But then I took a moment to step outside myself. As thrilling at it is for me to narrowly seize a victory after hours upon hours of “putting in the work,” it’s just as comforting for someone else to breeze through a game and enjoy its inherent qualities with no constraints. It’s not that some people are less patient; everyone just has different priorities—what they think is important, what they find fun, and what they get out of any given game. Likewise, games ultimately exist for us to enjoy them, and that means doing so any and every way we can. There is no True Way. Maybe some players will overuse the rewind feature and miss out on what made Rescue Rangers great, but others might give up on it entirely if they didn’t have something to provide a leg up. We’re not looking at some moral choice between depravity and enlightenment but an opportunity for some to spare frustration for their own enjoyment.

And for all practical purposes, the individual’s enjoyment is all that’s at stake. One player’s rewind-assisted run of Darkwing Duck doesn’t diminish the accomplishment of another player’s one-life clear, and DuckTales will probably still have fans after thousands have made a mockery of its difficulty. It might not be much fun to watch someone else rewind over and over, but most people are playing for themselves, not performing for an audience on YouTube. …And for those who are, rewinding does at least provide some visual continuity setting the player back where they were. Beats loading a two-second-old state any day.

5 Comments

Filed under Game Analysis

April 18 will be an aging gamer’s smorgasbord of delight

It really sucks about tax day being April 17th this year, but apparently the games industry is determined to heal those IRS-inflicted sorrows by giving all of us old video game types a lot to look forward to the following day. April 18th is now confirmed to include no less than three excellent-looking reworkings of classic games. It’s kind of an embarrassment of riches, if we’re being completely honest here.

Here’s what we aging nerds can look forward to:

Wonder Boy: The Dragon’s Trap

We’ve known about this one for a while, to the point that we produced an entire episode about the series last year. I finally had a chance to go hands-on with The Dragon’s Trap at Game Developers Conference a couple of weeks ago, and the only word I can really think to use to describe it is “legit.” You hear the term “labor of love” tossed around a lot; this game truly embodies the concept. It came into being because programmer Omar Cornut invested years into deconstructing the code for the original SEGA Master System game as a hobbyist, and eventually that evolved into a proper top-to-bottom remake.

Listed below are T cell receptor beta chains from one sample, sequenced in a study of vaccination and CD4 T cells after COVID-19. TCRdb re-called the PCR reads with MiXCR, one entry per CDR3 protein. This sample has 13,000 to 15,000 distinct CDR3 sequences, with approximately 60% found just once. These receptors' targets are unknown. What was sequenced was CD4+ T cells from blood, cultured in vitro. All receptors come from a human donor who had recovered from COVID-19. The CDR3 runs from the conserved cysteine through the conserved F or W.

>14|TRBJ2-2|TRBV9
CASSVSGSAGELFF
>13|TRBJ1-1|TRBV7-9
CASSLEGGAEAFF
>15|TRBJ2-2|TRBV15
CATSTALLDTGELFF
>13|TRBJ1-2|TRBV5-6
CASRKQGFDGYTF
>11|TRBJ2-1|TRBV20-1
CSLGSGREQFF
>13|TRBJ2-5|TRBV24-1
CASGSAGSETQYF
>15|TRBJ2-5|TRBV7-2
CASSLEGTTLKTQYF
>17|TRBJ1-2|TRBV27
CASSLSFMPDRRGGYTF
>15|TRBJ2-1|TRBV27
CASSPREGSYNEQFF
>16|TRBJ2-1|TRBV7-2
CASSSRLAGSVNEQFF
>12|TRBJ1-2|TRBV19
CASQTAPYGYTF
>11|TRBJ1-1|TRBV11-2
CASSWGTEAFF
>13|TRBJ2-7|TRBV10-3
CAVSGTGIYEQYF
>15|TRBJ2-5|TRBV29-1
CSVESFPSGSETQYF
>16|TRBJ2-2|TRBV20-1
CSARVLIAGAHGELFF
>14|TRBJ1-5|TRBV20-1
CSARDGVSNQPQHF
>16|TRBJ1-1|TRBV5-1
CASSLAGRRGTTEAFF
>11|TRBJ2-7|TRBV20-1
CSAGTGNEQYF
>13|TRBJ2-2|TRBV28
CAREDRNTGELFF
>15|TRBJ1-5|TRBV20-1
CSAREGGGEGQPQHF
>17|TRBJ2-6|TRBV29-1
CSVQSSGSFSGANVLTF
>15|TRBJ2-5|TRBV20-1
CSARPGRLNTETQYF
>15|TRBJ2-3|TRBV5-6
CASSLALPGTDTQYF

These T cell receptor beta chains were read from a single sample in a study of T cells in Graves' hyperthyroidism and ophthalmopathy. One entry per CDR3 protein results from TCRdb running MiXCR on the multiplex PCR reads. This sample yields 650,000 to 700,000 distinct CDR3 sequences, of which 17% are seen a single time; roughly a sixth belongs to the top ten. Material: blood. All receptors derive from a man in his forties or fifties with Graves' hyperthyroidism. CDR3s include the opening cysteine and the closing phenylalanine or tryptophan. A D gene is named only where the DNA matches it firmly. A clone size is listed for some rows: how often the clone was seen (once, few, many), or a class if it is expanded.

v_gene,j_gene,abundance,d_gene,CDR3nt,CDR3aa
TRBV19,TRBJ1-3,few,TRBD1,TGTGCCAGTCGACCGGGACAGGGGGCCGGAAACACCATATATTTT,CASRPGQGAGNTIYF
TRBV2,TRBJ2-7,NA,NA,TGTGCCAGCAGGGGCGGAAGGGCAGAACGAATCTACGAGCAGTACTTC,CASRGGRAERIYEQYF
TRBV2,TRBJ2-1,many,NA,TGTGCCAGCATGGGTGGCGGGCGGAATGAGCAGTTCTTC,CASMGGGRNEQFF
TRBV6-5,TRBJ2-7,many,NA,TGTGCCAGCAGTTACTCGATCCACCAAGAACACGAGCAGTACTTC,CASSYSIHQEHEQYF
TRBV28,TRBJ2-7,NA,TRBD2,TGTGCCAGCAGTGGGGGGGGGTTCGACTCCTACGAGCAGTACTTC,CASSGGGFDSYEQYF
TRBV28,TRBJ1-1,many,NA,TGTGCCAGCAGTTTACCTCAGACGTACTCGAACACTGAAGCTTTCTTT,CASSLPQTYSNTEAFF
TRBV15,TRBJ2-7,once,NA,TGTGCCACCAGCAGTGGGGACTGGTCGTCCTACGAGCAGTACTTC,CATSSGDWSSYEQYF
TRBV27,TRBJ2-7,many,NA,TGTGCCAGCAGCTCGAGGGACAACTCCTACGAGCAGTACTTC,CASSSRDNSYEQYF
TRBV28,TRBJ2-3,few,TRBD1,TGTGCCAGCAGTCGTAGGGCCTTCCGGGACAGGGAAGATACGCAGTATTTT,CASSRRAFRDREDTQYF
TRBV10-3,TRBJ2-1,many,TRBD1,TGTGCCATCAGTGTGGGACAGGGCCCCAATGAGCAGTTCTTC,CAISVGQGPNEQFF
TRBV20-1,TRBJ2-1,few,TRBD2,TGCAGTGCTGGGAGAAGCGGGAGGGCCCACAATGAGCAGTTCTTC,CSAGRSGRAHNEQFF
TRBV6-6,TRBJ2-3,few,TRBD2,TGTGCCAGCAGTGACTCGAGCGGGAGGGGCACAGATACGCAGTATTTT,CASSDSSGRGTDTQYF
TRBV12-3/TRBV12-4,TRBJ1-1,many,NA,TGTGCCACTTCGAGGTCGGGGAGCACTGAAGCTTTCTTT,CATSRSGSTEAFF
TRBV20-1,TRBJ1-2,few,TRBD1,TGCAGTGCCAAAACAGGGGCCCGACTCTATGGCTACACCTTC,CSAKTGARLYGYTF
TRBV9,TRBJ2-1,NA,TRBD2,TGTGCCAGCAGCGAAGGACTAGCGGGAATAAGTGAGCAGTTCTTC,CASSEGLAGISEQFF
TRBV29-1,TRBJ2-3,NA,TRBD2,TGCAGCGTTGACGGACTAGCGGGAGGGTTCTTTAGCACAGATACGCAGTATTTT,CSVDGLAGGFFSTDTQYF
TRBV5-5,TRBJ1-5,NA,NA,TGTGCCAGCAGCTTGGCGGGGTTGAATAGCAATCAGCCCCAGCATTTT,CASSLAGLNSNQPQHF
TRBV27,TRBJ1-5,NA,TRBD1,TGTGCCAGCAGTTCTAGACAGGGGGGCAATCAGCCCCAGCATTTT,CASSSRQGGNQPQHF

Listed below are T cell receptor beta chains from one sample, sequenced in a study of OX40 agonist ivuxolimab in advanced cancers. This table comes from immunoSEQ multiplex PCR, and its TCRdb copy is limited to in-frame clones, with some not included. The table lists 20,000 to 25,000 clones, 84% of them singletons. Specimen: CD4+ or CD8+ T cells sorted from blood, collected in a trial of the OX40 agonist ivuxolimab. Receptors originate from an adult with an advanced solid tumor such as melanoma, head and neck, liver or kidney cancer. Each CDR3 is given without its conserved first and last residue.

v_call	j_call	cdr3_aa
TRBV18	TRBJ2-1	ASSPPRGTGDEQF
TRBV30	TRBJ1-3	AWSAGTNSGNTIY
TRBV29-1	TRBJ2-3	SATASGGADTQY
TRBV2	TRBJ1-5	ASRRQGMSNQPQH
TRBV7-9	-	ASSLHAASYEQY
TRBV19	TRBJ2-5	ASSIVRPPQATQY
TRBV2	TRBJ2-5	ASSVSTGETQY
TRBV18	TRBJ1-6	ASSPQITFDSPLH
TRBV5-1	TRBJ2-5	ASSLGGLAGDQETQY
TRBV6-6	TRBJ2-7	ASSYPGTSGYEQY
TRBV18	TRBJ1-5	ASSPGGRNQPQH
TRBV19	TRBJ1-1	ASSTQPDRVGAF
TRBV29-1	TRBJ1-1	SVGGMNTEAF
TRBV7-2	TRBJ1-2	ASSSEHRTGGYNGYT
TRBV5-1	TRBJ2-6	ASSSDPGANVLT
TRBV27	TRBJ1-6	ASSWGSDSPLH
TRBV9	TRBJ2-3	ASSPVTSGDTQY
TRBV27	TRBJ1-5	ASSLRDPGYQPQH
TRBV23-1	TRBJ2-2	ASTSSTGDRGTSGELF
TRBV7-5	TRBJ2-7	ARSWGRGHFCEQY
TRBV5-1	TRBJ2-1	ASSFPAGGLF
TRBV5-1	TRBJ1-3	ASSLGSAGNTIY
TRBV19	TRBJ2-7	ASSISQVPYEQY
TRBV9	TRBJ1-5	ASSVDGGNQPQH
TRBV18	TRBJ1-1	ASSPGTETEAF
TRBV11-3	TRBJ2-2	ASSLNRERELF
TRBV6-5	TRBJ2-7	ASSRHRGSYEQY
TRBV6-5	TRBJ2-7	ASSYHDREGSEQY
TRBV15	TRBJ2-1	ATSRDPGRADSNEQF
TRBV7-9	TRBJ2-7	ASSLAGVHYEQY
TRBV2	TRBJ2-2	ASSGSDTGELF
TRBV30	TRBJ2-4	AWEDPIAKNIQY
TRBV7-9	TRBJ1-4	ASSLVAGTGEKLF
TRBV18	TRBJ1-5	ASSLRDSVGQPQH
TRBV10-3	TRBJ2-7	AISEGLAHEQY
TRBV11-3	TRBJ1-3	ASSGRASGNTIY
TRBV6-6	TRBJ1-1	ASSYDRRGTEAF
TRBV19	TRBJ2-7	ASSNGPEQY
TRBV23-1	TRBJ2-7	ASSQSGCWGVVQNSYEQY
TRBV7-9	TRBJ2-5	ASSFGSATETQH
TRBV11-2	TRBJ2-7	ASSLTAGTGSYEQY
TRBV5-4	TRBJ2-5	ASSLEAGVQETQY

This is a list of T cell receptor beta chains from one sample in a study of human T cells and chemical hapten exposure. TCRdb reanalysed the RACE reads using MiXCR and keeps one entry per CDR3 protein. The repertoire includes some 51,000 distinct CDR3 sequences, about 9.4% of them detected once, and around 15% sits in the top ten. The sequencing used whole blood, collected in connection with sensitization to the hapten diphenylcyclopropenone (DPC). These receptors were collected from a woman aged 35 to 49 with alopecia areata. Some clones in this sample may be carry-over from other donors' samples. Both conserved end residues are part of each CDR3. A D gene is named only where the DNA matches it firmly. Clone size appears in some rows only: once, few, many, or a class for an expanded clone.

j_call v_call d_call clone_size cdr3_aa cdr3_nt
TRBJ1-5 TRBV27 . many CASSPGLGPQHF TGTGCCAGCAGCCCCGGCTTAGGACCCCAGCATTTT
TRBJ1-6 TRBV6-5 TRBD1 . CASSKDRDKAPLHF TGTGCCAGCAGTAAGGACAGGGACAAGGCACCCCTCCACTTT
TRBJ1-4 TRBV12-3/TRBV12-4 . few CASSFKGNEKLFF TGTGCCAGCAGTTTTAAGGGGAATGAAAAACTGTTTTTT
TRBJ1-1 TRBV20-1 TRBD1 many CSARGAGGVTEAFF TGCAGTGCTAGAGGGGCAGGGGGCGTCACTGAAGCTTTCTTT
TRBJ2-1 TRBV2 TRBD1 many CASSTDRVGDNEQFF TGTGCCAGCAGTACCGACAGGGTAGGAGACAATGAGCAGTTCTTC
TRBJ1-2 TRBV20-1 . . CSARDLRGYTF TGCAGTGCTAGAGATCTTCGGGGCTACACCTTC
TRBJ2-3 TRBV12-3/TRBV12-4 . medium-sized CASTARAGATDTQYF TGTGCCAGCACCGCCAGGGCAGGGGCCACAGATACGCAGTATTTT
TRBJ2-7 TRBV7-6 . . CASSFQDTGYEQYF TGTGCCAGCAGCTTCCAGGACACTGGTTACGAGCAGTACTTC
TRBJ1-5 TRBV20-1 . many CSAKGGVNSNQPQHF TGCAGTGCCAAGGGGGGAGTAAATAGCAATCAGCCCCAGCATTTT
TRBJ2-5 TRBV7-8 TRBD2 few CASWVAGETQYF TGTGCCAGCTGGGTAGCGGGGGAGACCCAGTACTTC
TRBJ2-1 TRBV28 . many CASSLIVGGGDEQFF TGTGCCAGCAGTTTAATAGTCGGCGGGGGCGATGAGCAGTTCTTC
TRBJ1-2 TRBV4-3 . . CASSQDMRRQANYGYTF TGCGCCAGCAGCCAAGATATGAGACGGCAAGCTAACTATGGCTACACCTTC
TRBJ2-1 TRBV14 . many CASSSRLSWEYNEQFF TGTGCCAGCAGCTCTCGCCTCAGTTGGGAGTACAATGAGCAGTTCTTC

The truly remarkable thing about The Dragon’s Trap is that it plays exactly like the original version. Everything from the physics to the semi-open world layout are completely identical to the Master System version, to the point that you can toggle between the new graphics and old at the press of a button… not unlike with the Halo anniversary remakes. Make no mistake, though, it’s not simply the old version running under emulation, because toggling to original 8-bit graphics still allows you to play with widescreen visuals rather than constraining the action to 4:3 proportions. Cornut has rebuilt the original game code for modern platforms (including Switch, which you’d better believe will be my platform of choice for this one), transplanting an 8-bit classic into a new format with absolute fidelity.

I’m equally impressed by the new visuals, which have a fluid European art style and really bring the world and characters to life. If you’re like me, you tend to be wary when the terms “European art style” and “challenging platformer” collide, because the former element tends to wreak havoc on the integrity of the latter. Think games like Rayman which, while lovely, prioritize animation cycles over responsiveness. That’s fine in a meticulous Prince of Persia-style game, but Wonder Boy is vintage SEGA: Fast, unforgiving, and already tremendously challenging by default. Happily, The Dragon’s Trap manages to balance its lovely visuals and its unrelenting-but-fair difficulty level by causing animation to act as a secondary consideration to controls. Actions cancel character movements here, whereas many platformers featuring lush animation force you to sit through a movement cycle before responding to player inputs. And hit boxes are tuned to be forgiving where the new illustrations don’t perfectly line up with the original sprites; for example, Wonder Boy’s lion-man transformation now drags his massive claymore behind him rather than holding it upright ahead of him, but the greatly expanded character sprite is no more vulnerable than the original bitmap version, and he swings the blade with the same effective speed and arc as before.